• [0017]
    Each “smart bag tag” contains an integrated circuit (IC), that can be programmed with detailed information such as the date and time the luggage is checked in, the weight, as well as a unique identification number and the passenger's destination.”
  • SUMMARY OF THE INVENTION
  • [0018]
    It is an object of this invention to facilitate the verification of luggage pickup at an airport.
  • [0019]
    It is an object of this invention to provide a means for passengers to know that they are leaving the airport with all the luggage they checked in and that all the luggage they leave the airport with does in fact belong to them or at least was checked in associated with the ticket-holder.
  • [0020]
    It is further an object of this invention to provide means for logging and later retrieving information on which pieces of luggage where taken from the airport. Airport facilities and carriers will therefore have a record of all luggage picked up. This will assist all parties in any insurance claims for lost or delayed luggage.
  • [0021]
    Other objects and features of the invention will become evident from the description.
  • BRIEF DESCRIPTION OF THE DRAWINGS
  • [0022]
    Reference is made to the following figures where FIG. 1 is a block diagram of the luggage matching device.
  • DETAILED DESCRIPTION OF EMBODIMENTS OF THE INVENTION
  • [0023]
    The present invention is a hand-held device for electronic luggage matching. The luggage match device comprises a bar-code reader (12), memory (10), logic circuitry (16), a battery (14), numeric outputs (20), an optional buzzer (30), and an optional green light (40).
  • [0024]
    The device is operated as follows:
  • [0025]
    Operator resets the device by scanning a RESET tag or by pressing a reset button.
  • [0026]
    Operator scans one or more luggage tags and the A counter automatically increments.
  • [0027]
    Operator scans one or more luggage ticket stubs and the B counter automatically increments.
  • [0028]
    If the stub matches any of the luggage tags scanned, automatically, the corresponding tag is marked as being matched and the A and B counters decrement.
  • [0029]
    When both A and B counters reach zero, a green light goes on to indicate that no unmatched luggage tags remain.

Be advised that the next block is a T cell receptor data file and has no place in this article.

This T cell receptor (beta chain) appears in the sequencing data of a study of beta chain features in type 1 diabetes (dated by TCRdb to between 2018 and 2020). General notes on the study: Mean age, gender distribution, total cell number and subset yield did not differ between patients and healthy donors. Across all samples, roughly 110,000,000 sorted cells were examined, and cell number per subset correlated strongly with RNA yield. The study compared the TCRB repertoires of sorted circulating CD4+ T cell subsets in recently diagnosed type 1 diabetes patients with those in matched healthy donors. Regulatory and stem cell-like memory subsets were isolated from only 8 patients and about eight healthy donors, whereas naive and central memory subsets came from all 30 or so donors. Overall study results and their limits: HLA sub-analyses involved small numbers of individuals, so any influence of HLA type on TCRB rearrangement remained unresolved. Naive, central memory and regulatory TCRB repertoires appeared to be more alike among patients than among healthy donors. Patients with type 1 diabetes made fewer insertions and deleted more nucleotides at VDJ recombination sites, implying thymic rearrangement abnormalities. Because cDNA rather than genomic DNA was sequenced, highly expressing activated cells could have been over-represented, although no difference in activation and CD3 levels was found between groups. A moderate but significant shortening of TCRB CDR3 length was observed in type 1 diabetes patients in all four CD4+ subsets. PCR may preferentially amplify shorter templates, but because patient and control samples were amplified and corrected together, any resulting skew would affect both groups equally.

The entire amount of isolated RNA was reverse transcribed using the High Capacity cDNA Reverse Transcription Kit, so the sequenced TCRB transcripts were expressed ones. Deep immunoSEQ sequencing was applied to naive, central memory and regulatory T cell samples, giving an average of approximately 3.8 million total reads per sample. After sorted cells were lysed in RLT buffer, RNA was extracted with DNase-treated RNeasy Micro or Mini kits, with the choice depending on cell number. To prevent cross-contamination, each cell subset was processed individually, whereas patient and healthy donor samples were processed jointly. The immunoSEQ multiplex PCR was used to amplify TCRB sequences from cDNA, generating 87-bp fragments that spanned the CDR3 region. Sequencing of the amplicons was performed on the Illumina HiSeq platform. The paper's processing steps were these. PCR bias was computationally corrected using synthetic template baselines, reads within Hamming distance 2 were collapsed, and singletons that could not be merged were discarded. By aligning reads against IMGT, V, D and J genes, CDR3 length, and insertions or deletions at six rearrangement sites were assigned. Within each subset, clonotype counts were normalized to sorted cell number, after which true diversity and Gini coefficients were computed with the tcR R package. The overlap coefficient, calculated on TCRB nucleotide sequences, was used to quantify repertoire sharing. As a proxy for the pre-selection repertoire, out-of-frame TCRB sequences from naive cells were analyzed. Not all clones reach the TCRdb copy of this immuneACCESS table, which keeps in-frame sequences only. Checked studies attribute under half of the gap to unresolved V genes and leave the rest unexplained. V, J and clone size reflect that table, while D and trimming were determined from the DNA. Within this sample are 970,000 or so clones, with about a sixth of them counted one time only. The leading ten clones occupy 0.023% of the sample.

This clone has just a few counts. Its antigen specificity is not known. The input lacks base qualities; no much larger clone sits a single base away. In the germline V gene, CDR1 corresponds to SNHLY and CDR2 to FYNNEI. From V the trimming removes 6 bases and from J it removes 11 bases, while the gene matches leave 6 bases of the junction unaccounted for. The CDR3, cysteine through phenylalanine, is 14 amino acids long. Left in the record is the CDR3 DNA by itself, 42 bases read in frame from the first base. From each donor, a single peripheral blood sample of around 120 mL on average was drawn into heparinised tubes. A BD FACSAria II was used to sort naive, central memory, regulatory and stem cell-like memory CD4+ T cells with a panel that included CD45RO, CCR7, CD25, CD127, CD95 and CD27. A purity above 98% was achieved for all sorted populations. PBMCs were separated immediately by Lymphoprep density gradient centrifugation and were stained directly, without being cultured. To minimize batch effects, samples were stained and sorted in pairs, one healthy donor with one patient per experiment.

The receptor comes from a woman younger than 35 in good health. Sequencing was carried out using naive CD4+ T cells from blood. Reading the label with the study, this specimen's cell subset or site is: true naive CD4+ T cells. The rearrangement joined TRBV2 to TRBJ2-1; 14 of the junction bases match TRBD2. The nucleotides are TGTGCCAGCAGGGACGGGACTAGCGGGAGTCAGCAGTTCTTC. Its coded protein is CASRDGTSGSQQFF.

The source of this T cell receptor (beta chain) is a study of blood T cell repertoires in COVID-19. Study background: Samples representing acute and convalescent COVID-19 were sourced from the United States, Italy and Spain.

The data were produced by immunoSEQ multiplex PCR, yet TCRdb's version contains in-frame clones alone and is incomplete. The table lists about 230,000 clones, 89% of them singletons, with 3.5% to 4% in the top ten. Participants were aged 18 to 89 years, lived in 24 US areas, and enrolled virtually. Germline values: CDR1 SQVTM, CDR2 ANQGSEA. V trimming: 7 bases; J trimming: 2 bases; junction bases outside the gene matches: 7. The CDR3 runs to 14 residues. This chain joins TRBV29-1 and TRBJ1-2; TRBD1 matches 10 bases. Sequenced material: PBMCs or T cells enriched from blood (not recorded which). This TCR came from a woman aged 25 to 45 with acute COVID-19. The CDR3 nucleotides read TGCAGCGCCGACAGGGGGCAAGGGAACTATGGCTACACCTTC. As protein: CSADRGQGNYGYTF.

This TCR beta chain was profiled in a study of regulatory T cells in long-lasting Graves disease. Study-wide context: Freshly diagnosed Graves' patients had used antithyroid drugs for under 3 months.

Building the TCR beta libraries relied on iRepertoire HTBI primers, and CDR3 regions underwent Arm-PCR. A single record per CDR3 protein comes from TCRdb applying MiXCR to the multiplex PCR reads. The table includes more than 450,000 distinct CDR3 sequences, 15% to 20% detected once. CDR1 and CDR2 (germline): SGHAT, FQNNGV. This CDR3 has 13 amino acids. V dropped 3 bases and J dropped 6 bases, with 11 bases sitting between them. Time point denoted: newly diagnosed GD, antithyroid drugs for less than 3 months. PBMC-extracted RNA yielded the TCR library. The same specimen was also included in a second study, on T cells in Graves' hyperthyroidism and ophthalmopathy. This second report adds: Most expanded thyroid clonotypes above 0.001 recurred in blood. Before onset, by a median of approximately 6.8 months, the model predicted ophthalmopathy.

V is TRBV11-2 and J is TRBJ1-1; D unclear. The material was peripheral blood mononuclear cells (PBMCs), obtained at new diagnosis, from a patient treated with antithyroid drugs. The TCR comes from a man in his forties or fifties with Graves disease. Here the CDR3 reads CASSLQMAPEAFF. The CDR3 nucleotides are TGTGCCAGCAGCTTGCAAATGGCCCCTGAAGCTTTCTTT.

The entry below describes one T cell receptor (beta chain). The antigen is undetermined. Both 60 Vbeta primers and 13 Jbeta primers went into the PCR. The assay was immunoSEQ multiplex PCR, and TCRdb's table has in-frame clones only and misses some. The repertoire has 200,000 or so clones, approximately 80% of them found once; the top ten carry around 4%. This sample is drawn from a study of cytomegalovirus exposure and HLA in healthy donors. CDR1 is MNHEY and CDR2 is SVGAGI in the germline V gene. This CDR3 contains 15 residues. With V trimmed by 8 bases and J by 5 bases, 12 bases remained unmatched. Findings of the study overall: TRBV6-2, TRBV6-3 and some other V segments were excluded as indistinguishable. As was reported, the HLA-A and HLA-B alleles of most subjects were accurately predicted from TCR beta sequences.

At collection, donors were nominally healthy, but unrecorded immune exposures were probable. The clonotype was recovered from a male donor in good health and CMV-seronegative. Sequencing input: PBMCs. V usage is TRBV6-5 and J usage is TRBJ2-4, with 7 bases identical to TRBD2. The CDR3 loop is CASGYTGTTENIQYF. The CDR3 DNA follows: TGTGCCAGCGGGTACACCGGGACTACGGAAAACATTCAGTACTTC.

• [0030]
    At any time, the LED numeric outputs show the value of the A counter, which corresponds to the number of luggage tags, and the value of the B counter which corresponds to the number of ticket stubs.
  • [0031]
    A set stored in memory (set C) holds the luggage identification data for the matched pieces.
  • [0032]
    In a preferred embodiment, a Palms) Pilot device or similar PDA device is programmed to receive input from its serial port attached to a barcode scanner. The PDA device is programmed with software to track the scanned luggage tags and to compare said set of scanned luggage tags to a set of scanned passenger stubs. The PDA device can be docked to a central station to transfer the log of scanned luggage and passenger tags. The log can be transferred to software integrated with a particular airline's systems or with the airport's systems. From that point on, there are many uses for the information which can be made available online through the Internet as well.
  • [0033]
    In one embodiment of the software embedded in the match verification device, the following algorithm can be used.
  • [0034]
    Read Data
  • [0035]
    1. Read data
  • [0036]
    2. Luggage data?
  • [0037]
    3. If yes, goto 5
  • [0038]
    4. If no, goto 7
  • [0039]
    5. Add luggage data to set A in memory with no duplicates
  • [0040]
    6. Go back to 1
  • [0041]
    7. Ticket stub?
  • [0042]
    8. Add ticket stub data to set B in memory with no duplicates
  • [0043]
    9. Go backto 1
  • [0044]
    Update Display
  • [0045]
    1. Always show the number of elements in set A in numeric output A
  • [0046]
    2. Always show the number of elements in set B in numeric output B
  • [0047]
    Match Detection
  • [0048]
    1. Each time a new luggage tag data is scanned, check the value against all values in the ticket stub set (set B)
  • [0049]
    2. Each time a new ticket stub data is scanned, check the value against all values in the luggage stub set (set A)
  • [0050]